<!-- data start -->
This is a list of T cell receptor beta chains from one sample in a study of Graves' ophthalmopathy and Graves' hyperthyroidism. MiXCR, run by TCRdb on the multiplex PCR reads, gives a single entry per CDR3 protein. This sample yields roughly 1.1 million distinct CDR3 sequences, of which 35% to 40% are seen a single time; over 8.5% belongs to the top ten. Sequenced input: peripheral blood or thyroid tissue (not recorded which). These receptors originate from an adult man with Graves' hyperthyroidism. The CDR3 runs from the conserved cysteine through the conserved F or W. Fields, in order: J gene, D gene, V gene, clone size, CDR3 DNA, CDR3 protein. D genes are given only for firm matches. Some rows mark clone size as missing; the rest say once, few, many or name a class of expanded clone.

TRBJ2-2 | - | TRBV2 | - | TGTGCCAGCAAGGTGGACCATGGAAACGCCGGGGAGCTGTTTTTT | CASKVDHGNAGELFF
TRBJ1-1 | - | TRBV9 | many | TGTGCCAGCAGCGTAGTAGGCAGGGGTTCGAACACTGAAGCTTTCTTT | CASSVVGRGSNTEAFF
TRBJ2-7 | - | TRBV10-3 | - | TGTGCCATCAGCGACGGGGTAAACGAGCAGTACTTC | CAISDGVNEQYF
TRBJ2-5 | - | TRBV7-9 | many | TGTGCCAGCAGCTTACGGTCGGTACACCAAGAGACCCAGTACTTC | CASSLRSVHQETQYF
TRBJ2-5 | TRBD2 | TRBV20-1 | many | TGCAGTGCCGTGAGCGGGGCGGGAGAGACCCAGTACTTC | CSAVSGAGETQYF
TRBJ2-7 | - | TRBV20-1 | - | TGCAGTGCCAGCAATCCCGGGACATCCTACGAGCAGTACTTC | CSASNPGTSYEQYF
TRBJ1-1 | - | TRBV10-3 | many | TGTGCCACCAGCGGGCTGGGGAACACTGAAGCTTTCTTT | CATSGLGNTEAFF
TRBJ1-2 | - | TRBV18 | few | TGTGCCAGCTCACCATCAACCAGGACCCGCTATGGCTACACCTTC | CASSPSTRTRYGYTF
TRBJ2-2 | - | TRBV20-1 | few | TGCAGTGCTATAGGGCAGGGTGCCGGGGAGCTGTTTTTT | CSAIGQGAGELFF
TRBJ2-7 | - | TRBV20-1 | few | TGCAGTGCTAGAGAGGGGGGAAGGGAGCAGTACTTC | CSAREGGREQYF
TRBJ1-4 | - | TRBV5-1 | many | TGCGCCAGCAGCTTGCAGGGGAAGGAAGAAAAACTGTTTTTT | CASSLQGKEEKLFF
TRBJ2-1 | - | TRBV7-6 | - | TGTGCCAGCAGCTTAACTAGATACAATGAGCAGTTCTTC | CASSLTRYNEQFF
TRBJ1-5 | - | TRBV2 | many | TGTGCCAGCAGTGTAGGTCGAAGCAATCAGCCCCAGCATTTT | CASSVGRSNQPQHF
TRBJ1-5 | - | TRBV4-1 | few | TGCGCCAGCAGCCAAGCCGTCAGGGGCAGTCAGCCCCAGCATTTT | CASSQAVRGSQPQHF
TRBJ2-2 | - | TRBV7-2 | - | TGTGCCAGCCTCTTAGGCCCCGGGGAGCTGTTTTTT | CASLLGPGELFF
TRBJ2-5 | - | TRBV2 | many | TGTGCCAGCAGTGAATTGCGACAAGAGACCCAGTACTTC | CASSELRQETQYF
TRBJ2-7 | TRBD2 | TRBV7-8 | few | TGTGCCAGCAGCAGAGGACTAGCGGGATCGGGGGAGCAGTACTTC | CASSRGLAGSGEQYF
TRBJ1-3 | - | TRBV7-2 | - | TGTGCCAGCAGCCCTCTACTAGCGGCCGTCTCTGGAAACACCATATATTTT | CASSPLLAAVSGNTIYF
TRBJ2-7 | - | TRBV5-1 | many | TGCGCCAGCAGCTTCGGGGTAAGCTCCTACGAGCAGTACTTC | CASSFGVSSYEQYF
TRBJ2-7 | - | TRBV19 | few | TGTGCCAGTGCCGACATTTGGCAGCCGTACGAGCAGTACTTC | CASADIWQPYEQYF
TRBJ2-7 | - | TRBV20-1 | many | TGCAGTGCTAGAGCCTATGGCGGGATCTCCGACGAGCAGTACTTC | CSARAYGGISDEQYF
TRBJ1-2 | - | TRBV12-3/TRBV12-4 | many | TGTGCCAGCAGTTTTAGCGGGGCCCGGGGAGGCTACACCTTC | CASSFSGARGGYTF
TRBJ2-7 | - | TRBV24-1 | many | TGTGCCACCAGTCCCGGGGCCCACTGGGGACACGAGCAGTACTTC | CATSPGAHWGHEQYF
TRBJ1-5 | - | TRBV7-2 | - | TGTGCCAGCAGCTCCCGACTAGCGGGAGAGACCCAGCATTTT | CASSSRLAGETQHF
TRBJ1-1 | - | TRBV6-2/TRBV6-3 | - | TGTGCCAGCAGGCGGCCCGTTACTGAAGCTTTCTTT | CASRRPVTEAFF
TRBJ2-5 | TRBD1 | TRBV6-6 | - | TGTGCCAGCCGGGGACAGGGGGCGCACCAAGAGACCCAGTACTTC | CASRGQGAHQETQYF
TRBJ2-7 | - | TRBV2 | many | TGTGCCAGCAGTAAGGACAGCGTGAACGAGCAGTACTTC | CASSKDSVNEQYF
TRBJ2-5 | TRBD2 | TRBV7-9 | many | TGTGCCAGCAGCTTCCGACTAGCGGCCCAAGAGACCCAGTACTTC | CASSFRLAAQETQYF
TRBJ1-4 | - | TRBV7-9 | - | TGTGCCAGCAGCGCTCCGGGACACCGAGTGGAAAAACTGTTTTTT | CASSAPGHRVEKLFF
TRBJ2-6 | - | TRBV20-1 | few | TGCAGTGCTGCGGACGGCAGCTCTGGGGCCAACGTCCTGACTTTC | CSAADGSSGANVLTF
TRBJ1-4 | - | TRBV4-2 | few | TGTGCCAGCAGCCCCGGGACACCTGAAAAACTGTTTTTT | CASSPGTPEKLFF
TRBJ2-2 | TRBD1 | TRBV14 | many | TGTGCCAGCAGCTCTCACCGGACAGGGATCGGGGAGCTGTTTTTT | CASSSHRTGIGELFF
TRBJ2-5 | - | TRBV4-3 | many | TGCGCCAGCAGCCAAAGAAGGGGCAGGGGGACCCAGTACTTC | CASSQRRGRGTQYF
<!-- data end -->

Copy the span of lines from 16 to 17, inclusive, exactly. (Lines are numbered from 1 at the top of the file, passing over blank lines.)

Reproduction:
TRBJ2-2 | - | TRBV7-2 | - | TGTGCCAGCCTCTTAGGCCCCGGGGAGCTGTTTTTT | CASLLGPGELFF
TRBJ2-5 | - | TRBV2 | many | TGTGCCAGCAGTGAATTGCGACAAGAGACCCAGTACTTC | CASSELRQETQYF